SMP2 is coming for Folding!

SciFrog

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Original poster
Jul 31, 2008
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http://folding.typepad.com/

After GPU3 annoucement (which will run on Mac OS X), we will also have SMP2 which will use threading and not MPI. It should mean the client will not crash when switching network anymore and will have easier stop/resume stability...
 

SciFrog

macrumors 6502
Original poster
Jul 31, 2008
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SMP2 will also bring a bonus to crunch units faster, same as bigadv scheme.
 
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lordonuthin

macrumors 6502
Jan 27, 2007
452
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Iowa
SMP2 will also bring a bonus to crunch units faster, same as bigadv scheme.
I wonder if they are getting something under the table from Nvidia/AMD to get people to spend money on new GPU's :eek:

And speaking of GPU's one of my GTX 275 is not working, I will have to get it registered and rma'd. And the one that is working is getting 8900 ppd which from what I have seen is better than what the gtx 295's are getting? Maybe I'm wrong... 2 more will be here tomorrow! with psu's!
 
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Detrius

macrumors 68000
Sep 10, 2008
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Asheville, NC
Sorry I actually know what a MIP is I meant to ask what MPI is.
MPI = Message Passing Interface. It's used for cluster computing. Since it depends on sending messages between different processes over TCP/IP, it's susceptible to network changes. Since users are more likely to just install different clients on their different computers instead of using one to distribute work to other local computers, the multi-threading approach is the better approach at the client side. Communicating between multiple threads is also generally more efficient than trying to communicate between processes... with TCP/IP.

http://en.wikipedia.org/wiki/Message_Passing_Interface
 
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MacBandit

macrumors 604
Thanks for the link. It didn't quite explain to me how Stanford was using MPI for Folding Distributing though.

So has Stanford been treating all the users cpus as a remote processing units and distributing to them as a big collective supercomputer? It seems rather inefficient. I've always thought that they were breaking down the large task into smaller tasks that could be downloaded processed and then transmitted back.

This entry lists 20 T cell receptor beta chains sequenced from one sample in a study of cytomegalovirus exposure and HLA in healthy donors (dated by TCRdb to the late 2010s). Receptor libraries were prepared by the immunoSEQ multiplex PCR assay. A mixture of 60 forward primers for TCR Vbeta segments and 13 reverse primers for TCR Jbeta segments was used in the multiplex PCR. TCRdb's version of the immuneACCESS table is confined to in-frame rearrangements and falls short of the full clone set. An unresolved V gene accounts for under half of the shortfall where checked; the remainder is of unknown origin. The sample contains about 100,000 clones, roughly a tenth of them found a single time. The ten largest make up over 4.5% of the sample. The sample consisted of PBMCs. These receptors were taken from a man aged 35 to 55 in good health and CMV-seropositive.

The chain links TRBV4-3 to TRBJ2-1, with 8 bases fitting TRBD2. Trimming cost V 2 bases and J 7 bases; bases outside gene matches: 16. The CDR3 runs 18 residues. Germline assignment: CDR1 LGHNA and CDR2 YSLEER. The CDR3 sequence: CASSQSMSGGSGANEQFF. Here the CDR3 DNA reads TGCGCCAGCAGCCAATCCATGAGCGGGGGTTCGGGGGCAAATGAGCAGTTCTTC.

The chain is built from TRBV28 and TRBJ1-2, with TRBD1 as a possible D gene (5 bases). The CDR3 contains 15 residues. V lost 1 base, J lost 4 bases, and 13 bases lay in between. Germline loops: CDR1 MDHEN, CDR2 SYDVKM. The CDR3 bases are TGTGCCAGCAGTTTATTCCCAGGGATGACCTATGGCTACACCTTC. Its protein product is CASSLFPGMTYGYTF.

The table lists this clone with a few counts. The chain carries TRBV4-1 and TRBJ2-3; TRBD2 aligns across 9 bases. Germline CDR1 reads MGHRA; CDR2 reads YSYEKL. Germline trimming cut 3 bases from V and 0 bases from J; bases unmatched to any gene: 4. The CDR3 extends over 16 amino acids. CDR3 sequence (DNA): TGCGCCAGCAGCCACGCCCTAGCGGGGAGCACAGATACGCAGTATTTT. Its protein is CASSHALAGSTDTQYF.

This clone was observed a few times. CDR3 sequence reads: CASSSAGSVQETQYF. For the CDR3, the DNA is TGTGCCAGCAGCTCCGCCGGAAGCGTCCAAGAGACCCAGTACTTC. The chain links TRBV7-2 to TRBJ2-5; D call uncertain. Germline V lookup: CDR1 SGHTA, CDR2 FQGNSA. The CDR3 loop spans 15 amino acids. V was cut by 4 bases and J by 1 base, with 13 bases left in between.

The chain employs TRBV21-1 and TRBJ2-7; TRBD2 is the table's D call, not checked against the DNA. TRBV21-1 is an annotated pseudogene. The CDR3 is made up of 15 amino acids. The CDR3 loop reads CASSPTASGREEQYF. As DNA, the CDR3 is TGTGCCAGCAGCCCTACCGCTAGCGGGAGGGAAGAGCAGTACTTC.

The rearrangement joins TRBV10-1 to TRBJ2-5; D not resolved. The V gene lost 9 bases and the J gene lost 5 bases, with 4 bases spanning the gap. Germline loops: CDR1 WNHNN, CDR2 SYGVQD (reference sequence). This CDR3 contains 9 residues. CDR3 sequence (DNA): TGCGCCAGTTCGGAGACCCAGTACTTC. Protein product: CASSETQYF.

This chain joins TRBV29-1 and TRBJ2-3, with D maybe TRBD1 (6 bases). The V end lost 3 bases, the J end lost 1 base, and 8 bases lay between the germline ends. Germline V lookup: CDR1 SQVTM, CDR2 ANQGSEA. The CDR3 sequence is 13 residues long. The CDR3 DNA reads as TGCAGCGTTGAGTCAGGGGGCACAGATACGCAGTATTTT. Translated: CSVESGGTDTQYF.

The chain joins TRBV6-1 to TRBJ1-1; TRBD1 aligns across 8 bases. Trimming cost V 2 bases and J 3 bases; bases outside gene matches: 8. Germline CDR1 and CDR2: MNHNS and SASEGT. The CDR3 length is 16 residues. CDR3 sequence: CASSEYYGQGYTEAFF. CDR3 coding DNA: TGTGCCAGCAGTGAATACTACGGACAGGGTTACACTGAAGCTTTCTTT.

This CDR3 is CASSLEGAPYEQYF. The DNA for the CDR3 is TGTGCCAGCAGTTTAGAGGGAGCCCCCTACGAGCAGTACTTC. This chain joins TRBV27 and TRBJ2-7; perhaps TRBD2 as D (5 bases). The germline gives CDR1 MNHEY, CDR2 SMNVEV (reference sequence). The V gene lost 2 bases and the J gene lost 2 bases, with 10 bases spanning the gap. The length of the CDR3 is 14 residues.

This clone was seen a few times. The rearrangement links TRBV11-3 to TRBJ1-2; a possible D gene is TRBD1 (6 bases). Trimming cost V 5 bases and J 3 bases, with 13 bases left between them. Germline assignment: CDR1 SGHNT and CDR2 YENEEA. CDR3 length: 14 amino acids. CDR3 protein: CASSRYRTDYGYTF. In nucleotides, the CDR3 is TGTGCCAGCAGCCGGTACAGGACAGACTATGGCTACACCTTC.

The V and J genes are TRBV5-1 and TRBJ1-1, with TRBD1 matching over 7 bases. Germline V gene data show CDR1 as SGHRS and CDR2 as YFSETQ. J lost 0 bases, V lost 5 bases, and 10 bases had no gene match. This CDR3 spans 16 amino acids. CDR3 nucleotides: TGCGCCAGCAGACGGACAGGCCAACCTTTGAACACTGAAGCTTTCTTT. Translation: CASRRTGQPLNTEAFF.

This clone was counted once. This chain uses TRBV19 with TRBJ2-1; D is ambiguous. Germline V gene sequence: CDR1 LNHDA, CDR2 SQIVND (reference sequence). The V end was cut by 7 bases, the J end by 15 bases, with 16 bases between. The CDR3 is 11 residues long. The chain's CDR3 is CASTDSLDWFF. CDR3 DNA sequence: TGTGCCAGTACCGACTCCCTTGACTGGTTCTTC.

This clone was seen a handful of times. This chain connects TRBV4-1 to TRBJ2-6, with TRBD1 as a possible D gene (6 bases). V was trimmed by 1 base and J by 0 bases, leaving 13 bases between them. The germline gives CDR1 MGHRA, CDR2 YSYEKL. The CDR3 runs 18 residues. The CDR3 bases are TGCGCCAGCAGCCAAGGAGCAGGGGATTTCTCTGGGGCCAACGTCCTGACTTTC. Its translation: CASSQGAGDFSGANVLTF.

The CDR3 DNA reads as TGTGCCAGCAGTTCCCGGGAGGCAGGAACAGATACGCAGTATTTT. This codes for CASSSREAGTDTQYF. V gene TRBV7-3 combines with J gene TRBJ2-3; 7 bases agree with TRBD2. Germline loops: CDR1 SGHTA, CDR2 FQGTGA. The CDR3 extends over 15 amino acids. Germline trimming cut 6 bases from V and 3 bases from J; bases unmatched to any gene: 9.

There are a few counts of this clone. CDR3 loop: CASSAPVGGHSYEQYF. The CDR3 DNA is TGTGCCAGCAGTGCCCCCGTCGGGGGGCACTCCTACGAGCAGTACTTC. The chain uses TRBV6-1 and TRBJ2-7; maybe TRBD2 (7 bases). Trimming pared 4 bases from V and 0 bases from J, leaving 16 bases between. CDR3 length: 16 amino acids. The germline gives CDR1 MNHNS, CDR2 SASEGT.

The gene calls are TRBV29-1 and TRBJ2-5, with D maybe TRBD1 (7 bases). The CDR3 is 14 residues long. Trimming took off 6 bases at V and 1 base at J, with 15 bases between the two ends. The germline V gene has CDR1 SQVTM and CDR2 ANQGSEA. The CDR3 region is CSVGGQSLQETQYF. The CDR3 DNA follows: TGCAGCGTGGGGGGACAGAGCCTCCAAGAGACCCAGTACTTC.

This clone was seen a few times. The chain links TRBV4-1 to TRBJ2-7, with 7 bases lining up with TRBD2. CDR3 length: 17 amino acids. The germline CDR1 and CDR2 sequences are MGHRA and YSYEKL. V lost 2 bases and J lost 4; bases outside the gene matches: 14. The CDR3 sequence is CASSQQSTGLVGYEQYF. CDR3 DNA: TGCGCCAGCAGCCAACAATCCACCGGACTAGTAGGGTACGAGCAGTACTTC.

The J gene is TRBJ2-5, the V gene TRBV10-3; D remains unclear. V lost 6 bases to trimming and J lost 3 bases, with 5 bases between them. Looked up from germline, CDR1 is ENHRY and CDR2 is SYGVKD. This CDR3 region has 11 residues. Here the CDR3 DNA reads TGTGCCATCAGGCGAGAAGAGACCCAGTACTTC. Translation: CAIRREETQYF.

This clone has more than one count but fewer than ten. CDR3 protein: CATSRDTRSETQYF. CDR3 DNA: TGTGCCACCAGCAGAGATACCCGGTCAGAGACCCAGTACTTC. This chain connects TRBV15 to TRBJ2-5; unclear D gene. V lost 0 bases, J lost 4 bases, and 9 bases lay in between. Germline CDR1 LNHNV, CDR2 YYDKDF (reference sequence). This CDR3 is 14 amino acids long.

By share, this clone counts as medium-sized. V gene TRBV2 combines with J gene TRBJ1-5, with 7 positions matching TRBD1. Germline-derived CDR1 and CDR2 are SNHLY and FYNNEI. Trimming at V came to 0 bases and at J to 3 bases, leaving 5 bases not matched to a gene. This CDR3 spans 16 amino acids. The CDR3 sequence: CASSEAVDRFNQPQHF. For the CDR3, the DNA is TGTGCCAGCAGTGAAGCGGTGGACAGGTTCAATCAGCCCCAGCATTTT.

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trainguy77

macrumors 68040
Nov 13, 2003
3,567
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Thanks for the link. It didn't quite explain to me how Stanford was using MPI for Folding Distributing though.

So has Stanford been treating all the users cpus as a remote processing units and distributing to them as a big collective supercomputer? It seems rather inefficient. I've always thought that they were breaking down the large task into smaller tasks that could be downloaded processed and then transmitted back.
What currently happens from what I can tell. is the work unit is downloaded. It is one smaller task as you put it. However, you will notice in your activity monitor that it runs as four different processes currently running. Plus an extra control process. For these to communicate with each other they have to use a local version of MPI. As they are different applications. The new method will be different as it will be written as one application. But separate threads. This allows them to communicate much more easily.

Thats my understanding atleast. Correct me if I am wrong.
 
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MacBandit

macrumors 604
Ah. Thanks for the explanation. I was trying to figure out why they would be doing this from the individual back to the servers.

I can see why this is such a screwy process. I guess I always thought (assumed) they were threading it but now that you mentioned it I see exactly what you mean.

One thing that doesn't quite make since to me though is why does it rely on networking if it's all local? I know this part must be true because I find that folding frequently crashes and/or becomes corrupted when I change networks.

It seems like this should also make it friendlier to other tasks being run on the system since it will be one multithreaded task possibly making it more flexible. I know right now I frequently have to pause folding or re-nice it if I plan on running any large streaming clients like Netflix.